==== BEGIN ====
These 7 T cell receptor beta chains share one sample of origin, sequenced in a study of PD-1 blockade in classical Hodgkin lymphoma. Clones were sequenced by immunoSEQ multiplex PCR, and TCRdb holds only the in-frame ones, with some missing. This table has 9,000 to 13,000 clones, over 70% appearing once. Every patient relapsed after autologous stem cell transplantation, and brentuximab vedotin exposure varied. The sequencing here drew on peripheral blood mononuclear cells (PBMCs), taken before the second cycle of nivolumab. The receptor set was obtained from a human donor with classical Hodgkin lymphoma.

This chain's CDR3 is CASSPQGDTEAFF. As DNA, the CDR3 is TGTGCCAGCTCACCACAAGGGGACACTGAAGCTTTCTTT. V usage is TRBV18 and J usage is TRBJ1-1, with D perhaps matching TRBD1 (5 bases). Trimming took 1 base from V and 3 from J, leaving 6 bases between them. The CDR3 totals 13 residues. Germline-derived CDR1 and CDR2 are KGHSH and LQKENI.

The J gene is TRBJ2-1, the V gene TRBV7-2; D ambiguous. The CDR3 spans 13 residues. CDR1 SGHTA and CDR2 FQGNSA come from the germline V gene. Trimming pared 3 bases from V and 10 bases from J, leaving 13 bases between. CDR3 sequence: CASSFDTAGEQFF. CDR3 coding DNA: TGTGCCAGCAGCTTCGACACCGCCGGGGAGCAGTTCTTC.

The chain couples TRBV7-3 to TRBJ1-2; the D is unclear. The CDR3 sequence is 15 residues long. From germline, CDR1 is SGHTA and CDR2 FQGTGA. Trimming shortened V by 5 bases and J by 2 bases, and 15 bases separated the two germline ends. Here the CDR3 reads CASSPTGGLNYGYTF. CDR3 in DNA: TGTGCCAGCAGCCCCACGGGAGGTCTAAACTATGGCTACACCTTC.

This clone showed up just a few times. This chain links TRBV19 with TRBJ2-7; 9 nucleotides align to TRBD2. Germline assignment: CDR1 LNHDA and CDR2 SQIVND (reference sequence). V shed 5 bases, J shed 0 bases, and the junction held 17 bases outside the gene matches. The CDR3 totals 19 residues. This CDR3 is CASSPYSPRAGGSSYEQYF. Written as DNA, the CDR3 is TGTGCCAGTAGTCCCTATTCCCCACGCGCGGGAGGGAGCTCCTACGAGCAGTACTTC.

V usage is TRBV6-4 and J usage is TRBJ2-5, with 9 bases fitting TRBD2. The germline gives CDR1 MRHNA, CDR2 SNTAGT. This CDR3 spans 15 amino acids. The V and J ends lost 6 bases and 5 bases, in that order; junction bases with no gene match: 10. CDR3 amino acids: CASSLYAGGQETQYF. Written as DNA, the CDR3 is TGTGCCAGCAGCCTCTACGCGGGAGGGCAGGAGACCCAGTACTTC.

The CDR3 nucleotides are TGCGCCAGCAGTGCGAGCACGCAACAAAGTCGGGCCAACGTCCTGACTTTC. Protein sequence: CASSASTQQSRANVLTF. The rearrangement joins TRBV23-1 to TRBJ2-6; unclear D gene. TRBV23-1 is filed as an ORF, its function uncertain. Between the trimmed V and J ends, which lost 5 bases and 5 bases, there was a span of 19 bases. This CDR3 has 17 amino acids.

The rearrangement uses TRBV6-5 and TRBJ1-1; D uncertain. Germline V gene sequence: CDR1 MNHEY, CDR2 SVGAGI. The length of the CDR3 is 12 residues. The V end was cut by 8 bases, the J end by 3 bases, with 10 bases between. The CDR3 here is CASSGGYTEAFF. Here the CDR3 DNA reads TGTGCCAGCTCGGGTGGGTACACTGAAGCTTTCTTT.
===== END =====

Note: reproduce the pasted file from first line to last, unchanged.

These 7 T cell receptor beta chains share one sample of origin, sequenced in a study of PD-1 blockade in classical Hodgkin lymphoma. Clones were sequenced by immunoSEQ multiplex PCR, and TCRdb holds only the in-frame ones, with some missing. This table has 9,000 to 13,000 clones, over 70% appearing once. Every patient relapsed after autologous stem cell transplantation, and brentuximab vedotin exposure varied. The sequencing here drew on peripheral blood mononuclear cells (PBMCs), taken before the second cycle of nivolumab. The receptor set was obtained from a human donor with classical Hodgkin lymphoma.

This chain's CDR3 is CASSPQGDTEAFF. As DNA, the CDR3 is TGTGCCAGCTCACCACAAGGGGACACTGAAGCTTTCTTT. V usage is TRBV18 and J usage is TRBJ1-1, with D perhaps matching TRBD1 (5 bases). Trimming took 1 base from V and 3 from J, leaving 6 bases between them. The CDR3 totals 13 residues. Germline-derived CDR1 and CDR2 are KGHSH and LQKENI.

The J gene is TRBJ2-1, the V gene TRBV7-2; D ambiguous. The CDR3 spans 13 residues. CDR1 SGHTA and CDR2 FQGNSA come from the germline V gene. Trimming pared 3 bases from V and 10 bases from J, leaving 13 bases between. CDR3 sequence: CASSFDTAGEQFF. CDR3 coding DNA: TGTGCCAGCAGCTTCGACACCGCCGGGGAGCAGTTCTTC.

The chain couples TRBV7-3 to TRBJ1-2; the D is unclear. The CDR3 sequence is 15 residues long. From germline, CDR1 is SGHTA and CDR2 FQGTGA. Trimming shortened V by 5 bases and J by 2 bases, and 15 bases separated the two germline ends. Here the CDR3 reads CASSPTGGLNYGYTF. CDR3 in DNA: TGTGCCAGCAGCCCCACGGGAGGTCTAAACTATGGCTACACCTTC.

This clone showed up just a few times. This chain links TRBV19 with TRBJ2-7; 9 nucleotides align to TRBD2. Germline assignment: CDR1 LNHDA and CDR2 SQIVND (reference sequence). V shed 5 bases, J shed 0 bases, and the junction held 17 bases outside the gene matches. The CDR3 totals 19 residues. This CDR3 is CASSPYSPRAGGSSYEQYF. Written as DNA, the CDR3 is TGTGCCAGTAGTCCCTATTCCCCACGCGCGGGAGGGAGCTCCTACGAGCAGTACTTC.

V usage is TRBV6-4 and J usage is TRBJ2-5, with 9 bases fitting TRBD2. The germline gives CDR1 MRHNA, CDR2 SNTAGT. This CDR3 spans 15 amino acids. The V and J ends lost 6 bases and 5 bases, in that order; junction bases with no gene match: 10. CDR3 amino acids: CASSLYAGGQETQYF. Written as DNA, the CDR3 is TGTGCCAGCAGCCTCTACGCGGGAGGGCAGGAGACCCAGTACTTC.

The CDR3 nucleotides are TGCGCCAGCAGTGCGAGCACGCAACAAAGTCGGGCCAACGTCCTGACTTTC. Protein sequence: CASSASTQQSRANVLTF. The rearrangement joins TRBV23-1 to TRBJ2-6; unclear D gene. TRBV23-1 is filed as an ORF, its function uncertain. Between the trimmed V and J ends, which lost 5 bases and 5 bases, there was a span of 19 bases. This CDR3 has 17 amino acids.

The rearrangement uses TRBV6-5 and TRBJ1-1; D uncertain. Germline V gene sequence: CDR1 MNHEY, CDR2 SVGAGI. The length of the CDR3 is 12 residues. The V end was cut by 8 bases, the J end by 3 bases, with 10 bases between. The CDR3 here is CASSGGYTEAFF. Here the CDR3 DNA reads TGTGCCAGCTCGGGTGGGTACACTGAAGCTTTCTTT.